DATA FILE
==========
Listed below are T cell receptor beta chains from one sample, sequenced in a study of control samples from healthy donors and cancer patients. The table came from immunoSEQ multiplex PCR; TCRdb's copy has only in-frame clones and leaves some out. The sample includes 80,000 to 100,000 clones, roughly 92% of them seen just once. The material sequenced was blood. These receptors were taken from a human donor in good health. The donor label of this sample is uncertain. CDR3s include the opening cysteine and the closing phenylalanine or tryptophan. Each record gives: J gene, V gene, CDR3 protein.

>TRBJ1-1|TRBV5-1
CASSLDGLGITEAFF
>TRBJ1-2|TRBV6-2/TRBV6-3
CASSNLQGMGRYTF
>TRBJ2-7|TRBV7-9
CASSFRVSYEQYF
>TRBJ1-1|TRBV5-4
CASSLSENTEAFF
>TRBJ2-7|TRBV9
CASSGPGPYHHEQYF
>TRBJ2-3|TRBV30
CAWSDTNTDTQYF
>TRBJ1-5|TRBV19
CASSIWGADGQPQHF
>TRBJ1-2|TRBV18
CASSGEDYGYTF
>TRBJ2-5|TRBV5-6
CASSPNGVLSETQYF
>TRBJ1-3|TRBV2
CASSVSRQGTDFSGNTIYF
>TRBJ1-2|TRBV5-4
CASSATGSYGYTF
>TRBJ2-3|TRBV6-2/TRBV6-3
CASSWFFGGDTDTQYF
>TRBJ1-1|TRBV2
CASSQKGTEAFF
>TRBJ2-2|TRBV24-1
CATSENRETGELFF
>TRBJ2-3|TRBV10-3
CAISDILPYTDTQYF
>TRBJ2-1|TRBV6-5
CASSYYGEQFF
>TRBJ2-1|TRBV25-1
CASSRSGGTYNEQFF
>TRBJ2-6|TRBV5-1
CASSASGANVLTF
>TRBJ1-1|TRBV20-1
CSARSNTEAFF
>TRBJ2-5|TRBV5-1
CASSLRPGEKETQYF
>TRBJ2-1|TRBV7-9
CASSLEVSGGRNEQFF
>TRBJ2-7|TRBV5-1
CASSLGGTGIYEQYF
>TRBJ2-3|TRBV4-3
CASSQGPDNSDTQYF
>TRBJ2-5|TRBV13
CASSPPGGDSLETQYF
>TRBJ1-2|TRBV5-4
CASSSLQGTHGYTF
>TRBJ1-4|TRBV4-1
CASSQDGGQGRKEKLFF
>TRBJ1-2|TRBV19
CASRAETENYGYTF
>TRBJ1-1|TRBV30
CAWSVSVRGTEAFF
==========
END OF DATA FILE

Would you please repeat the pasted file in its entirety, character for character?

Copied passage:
Listed below are T cell receptor beta chains from one sample, sequenced in a study of control samples from healthy donors and cancer patients. The table came from immunoSEQ multiplex PCR; TCRdb's copy has only in-frame clones and leaves some out. The sample includes 80,000 to 100,000 clones, roughly 92% of them seen just once. The material sequenced was blood. These receptors were taken from a human donor in good health. The donor label of this sample is uncertain. CDR3s include the opening cysteine and the closing phenylalanine or tryptophan. Each record gives: J gene, V gene, CDR3 protein.

>TRBJ1-1|TRBV5-1
CASSLDGLGITEAFF
>TRBJ1-2|TRBV6-2/TRBV6-3
CASSNLQGMGRYTF
>TRBJ2-7|TRBV7-9
CASSFRVSYEQYF
>TRBJ1-1|TRBV5-4
CASSLSENTEAFF
>TRBJ2-7|TRBV9
CASSGPGPYHHEQYF
>TRBJ2-3|TRBV30
CAWSDTNTDTQYF
>TRBJ1-5|TRBV19
CASSIWGADGQPQHF
>TRBJ1-2|TRBV18
CASSGEDYGYTF
>TRBJ2-5|TRBV5-6
CASSPNGVLSETQYF
>TRBJ1-3|TRBV2
CASSVSRQGTDFSGNTIYF
>TRBJ1-2|TRBV5-4
CASSATGSYGYTF
>TRBJ2-3|TRBV6-2/TRBV6-3
CASSWFFGGDTDTQYF
>TRBJ1-1|TRBV2
CASSQKGTEAFF
>TRBJ2-2|TRBV24-1
CATSENRETGELFF
>TRBJ2-3|TRBV10-3
CAISDILPYTDTQYF
>TRBJ2-1|TRBV6-5
CASSYYGEQFF
>TRBJ2-1|TRBV25-1
CASSRSGGTYNEQFF
>TRBJ2-6|TRBV5-1
CASSASGANVLTF
>TRBJ1-1|TRBV20-1
CSARSNTEAFF
>TRBJ2-5|TRBV5-1
CASSLRPGEKETQYF
>TRBJ2-1|TRBV7-9
CASSLEVSGGRNEQFF
>TRBJ2-7|TRBV5-1
CASSLGGTGIYEQYF
>TRBJ2-3|TRBV4-3
CASSQGPDNSDTQYF
>TRBJ2-5|TRBV13
CASSPPGGDSLETQYF
>TRBJ1-2|TRBV5-4
CASSSLQGTHGYTF
>TRBJ1-4|TRBV4-1
CASSQDGGQGRKEKLFF
>TRBJ1-2|TRBV19
CASRAETENYGYTF
>TRBJ1-1|TRBV30
CAWSVSVRGTEAFF